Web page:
Dashboard cameras have emerged as helpful tools for police officers on patrol as well as ordinary citizens who want technology to back them up. These handy devices record a ton of information that is helpful to law enforcement, insurance companies, and the courts.
But are the speeds they record accurate? We researched dashcams from multiple professional sources, so you'll know how accurate they are.
A dash camera that uses GPS will accurately measure how fast you are driving the vehicle.
Now that we know that a dash cam can accurately read your speed, we'll take a deeper look at how this speed is captured. You might also wonder if dash cams can be used against you or if the police can check your dash cam. For the answers to these questions and more, read ahead in this post to see what our research has uncovered.
How dash cameras capture speed
Chances are, your dashcam will use GPS technology to record many different types of data. Where you've been, where you are mapped to, and how far you've driven are all tracked and recorded by the dashcam by utilizing the satellites in the sky. This same technology is also used to determine how fast your vehicle is driving.
The GPS in the camera will be able to measure how far you've gone, second by second. Using some simple math, it will determine the speed of your vehicle, displaying it on the screen. This technology is very accurate but not perfect.
Heavy tree cover, driving through some tunnels, and other circumstances might interfere with how accurately the GPS can record your speed. But all in all, it's a great measure of how much you push on your accelerator. When it comes to looking at your speed, the speedometer is still number one, however.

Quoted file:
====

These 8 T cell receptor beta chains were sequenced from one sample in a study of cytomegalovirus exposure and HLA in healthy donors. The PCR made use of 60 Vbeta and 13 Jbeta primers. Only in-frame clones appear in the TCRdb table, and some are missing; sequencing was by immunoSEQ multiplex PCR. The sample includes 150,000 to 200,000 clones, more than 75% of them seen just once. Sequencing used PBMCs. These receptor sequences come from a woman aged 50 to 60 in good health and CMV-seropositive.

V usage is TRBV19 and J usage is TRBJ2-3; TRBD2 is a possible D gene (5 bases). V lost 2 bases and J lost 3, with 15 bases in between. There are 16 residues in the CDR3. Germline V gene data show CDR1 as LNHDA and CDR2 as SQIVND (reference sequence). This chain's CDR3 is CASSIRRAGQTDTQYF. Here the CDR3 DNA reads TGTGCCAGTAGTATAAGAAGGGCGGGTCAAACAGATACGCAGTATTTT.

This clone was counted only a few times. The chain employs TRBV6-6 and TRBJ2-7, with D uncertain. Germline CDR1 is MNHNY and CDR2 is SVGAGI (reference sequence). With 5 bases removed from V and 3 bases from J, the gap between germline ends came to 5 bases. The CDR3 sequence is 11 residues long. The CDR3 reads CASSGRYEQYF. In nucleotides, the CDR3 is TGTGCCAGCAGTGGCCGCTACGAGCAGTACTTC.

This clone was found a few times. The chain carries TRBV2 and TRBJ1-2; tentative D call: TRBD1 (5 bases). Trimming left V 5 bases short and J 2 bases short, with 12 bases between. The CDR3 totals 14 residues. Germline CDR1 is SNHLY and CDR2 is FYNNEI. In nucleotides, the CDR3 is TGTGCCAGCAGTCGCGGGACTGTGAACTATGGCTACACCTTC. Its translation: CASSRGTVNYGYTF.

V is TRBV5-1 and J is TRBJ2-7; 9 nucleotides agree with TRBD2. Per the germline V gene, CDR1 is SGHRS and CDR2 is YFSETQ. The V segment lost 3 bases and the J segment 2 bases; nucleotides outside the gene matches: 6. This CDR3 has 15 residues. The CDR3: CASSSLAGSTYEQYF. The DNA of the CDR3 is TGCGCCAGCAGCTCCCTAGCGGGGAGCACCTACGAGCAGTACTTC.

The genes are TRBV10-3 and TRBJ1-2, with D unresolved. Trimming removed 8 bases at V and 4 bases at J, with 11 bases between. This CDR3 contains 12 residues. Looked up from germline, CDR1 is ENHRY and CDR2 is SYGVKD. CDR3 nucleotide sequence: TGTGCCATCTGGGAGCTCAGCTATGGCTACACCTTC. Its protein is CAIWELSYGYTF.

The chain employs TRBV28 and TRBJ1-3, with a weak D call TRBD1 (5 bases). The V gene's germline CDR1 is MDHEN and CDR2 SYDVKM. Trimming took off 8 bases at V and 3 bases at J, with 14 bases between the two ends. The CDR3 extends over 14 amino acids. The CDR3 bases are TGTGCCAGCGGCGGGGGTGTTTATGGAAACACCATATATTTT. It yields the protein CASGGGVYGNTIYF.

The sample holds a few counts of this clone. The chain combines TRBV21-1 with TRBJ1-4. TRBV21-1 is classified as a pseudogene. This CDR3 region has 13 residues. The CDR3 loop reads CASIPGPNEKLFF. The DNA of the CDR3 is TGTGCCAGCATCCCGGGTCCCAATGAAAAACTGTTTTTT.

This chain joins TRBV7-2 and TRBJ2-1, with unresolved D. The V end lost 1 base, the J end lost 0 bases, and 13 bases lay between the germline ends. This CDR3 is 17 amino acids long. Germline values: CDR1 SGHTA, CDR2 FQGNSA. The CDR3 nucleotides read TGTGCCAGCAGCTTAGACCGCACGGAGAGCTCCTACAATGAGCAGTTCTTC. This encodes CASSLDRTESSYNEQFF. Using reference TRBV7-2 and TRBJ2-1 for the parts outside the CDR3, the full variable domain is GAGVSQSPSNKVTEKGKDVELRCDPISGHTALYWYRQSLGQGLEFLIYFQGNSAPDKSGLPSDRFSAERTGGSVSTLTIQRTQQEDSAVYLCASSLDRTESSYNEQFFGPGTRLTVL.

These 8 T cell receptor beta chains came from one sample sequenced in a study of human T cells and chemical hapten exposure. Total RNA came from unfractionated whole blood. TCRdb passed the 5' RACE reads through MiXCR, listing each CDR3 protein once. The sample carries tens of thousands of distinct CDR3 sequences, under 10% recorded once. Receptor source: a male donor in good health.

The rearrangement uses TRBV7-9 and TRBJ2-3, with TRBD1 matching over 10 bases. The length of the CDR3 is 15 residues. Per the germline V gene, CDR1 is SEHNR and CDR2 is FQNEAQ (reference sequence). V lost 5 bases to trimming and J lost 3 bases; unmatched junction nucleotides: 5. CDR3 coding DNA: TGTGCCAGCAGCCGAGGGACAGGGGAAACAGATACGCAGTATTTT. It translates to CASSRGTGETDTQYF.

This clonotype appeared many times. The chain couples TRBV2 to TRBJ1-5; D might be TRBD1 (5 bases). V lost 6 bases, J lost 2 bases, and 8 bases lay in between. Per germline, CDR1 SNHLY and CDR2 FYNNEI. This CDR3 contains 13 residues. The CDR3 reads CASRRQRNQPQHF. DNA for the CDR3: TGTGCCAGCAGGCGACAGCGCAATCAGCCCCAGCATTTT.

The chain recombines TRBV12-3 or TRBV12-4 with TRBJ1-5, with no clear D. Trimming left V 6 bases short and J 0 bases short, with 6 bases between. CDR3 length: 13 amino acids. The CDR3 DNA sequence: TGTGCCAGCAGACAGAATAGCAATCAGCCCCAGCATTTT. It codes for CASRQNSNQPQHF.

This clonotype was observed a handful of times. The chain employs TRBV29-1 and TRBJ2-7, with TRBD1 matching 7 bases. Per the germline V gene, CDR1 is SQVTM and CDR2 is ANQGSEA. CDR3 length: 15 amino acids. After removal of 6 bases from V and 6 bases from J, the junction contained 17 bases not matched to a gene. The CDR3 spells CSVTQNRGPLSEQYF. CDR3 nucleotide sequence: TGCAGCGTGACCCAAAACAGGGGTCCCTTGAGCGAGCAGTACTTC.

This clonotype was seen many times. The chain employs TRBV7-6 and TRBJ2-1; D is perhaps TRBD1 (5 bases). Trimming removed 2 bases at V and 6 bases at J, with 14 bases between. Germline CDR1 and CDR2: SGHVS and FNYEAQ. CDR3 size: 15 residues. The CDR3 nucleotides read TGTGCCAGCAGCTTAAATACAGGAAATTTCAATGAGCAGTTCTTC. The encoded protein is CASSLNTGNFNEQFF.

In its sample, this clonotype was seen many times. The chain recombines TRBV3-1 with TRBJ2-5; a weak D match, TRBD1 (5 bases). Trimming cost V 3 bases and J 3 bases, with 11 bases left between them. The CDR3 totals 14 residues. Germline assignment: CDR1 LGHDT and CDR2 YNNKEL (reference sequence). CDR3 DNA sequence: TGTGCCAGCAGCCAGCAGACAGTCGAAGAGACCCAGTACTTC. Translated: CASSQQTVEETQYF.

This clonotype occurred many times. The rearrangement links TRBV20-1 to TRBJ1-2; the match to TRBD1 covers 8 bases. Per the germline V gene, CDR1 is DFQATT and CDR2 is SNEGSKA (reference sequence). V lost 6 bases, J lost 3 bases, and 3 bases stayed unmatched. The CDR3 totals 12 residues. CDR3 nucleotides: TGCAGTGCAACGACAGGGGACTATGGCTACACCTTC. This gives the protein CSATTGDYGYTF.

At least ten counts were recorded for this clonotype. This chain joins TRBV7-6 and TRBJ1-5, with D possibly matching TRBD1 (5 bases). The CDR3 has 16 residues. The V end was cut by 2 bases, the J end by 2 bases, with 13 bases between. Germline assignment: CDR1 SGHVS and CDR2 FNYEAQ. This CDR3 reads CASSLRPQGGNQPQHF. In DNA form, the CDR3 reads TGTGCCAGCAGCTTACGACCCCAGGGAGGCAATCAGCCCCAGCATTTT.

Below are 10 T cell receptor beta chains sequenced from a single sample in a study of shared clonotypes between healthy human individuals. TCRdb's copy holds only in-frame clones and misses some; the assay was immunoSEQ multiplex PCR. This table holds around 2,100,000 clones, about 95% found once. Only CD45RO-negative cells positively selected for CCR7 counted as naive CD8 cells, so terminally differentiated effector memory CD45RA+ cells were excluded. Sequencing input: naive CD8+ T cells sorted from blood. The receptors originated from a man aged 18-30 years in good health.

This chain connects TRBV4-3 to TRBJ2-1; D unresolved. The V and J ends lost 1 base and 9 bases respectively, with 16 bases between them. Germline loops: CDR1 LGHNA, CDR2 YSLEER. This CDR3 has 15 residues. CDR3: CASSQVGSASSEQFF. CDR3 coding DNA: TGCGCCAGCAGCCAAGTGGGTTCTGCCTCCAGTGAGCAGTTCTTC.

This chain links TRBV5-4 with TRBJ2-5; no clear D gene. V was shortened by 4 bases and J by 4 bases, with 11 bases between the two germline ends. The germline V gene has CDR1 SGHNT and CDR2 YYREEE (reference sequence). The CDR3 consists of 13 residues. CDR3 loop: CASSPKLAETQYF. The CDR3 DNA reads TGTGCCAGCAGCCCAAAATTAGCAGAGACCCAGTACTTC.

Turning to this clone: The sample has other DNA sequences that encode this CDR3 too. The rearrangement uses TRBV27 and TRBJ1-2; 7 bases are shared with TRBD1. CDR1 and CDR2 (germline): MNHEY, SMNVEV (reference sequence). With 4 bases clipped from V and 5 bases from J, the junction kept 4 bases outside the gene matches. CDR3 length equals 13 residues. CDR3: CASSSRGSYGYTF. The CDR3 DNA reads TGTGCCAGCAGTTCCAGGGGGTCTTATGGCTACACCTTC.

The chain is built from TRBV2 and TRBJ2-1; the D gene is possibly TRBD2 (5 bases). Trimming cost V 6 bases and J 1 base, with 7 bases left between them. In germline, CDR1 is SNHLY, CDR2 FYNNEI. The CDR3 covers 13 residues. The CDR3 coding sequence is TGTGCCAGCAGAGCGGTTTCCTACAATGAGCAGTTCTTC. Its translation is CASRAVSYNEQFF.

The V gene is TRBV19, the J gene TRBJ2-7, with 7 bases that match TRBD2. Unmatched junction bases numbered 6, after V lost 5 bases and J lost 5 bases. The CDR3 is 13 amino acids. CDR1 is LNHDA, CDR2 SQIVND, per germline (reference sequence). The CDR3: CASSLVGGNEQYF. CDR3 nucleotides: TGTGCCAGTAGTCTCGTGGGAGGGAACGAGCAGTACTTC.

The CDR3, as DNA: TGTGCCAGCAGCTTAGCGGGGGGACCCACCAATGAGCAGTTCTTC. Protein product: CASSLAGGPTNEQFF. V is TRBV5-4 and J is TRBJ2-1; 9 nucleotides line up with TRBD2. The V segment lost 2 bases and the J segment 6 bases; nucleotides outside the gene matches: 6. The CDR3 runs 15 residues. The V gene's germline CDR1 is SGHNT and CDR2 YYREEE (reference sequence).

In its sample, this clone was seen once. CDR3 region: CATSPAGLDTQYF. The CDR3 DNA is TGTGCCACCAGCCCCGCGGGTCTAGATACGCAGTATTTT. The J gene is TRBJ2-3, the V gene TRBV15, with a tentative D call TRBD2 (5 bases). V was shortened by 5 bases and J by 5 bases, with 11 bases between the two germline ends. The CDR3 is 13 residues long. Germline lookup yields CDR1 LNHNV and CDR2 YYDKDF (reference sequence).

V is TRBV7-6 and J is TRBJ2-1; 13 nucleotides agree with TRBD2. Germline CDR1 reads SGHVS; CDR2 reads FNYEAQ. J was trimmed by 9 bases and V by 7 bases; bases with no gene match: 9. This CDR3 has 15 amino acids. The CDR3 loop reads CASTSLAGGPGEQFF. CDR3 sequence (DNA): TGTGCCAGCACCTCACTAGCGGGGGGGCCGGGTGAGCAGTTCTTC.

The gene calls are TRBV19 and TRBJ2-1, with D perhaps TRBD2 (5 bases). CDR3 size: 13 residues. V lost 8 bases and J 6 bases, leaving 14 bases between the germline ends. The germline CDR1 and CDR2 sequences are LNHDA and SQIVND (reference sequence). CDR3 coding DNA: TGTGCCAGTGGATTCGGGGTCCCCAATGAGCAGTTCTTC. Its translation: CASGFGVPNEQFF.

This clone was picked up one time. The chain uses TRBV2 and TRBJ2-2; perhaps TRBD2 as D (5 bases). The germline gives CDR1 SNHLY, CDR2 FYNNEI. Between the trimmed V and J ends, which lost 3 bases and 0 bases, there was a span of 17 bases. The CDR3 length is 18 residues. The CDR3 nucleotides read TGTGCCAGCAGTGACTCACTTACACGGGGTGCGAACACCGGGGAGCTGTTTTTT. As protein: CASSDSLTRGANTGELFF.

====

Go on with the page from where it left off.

What are the disadvantages of a dash cam?
While dashcams can provide many advantages, there are some caveats a consumer needs to consider before purchasing and installing one of these devices. Carefully weigh the pros and the cons to see if this investment is right for you.
The principal disadvantage of a dashcam is the cost. One of these handy cameras can set you back as much as $400 for a reputable one. Some might not feel this cash outlay is worth the advantages the dashcam will possibly bring.
The dashcam might also serve as a distraction. Distracted driving is a contributing cause of auto accidents, and having a dashcam could pull some drivers' eyes off the road.
These cameras might also encourage theft, as they are usually out in the open, where a would-be thief could easily see them.
How many hours can 32GB record on a dash cam?
One of the great features of a dashcam is that it will record the data it collects. This comes in handy in case of an accident, break-in, or any number of other happenings that you might wish had gotten recorded.
How many hours a typical dashcam can store will vary based on how much memory it has installed. If it has a 32GB memory card, you can expect it to hold up to four hours worth of footage. Typically, this will be enough for most consumers. But you can always upgrade to larger memory chips.
Can dashcams be used against you?
If the dashcam is recording data, you might wonder if that data could ever be used against you. Suppose you accidentally run a stop sign and T-bone another vehicle with the right of way. If your camera has been activated, it will surely have recorded the incident.
The police and insurance companies can access your dashcam footage if they believe it holds material evidence. They will likely ask you for it, hoping you will voluntarily surrender it to them for examination. But if you refuse, they can very likely get it with a subpoena.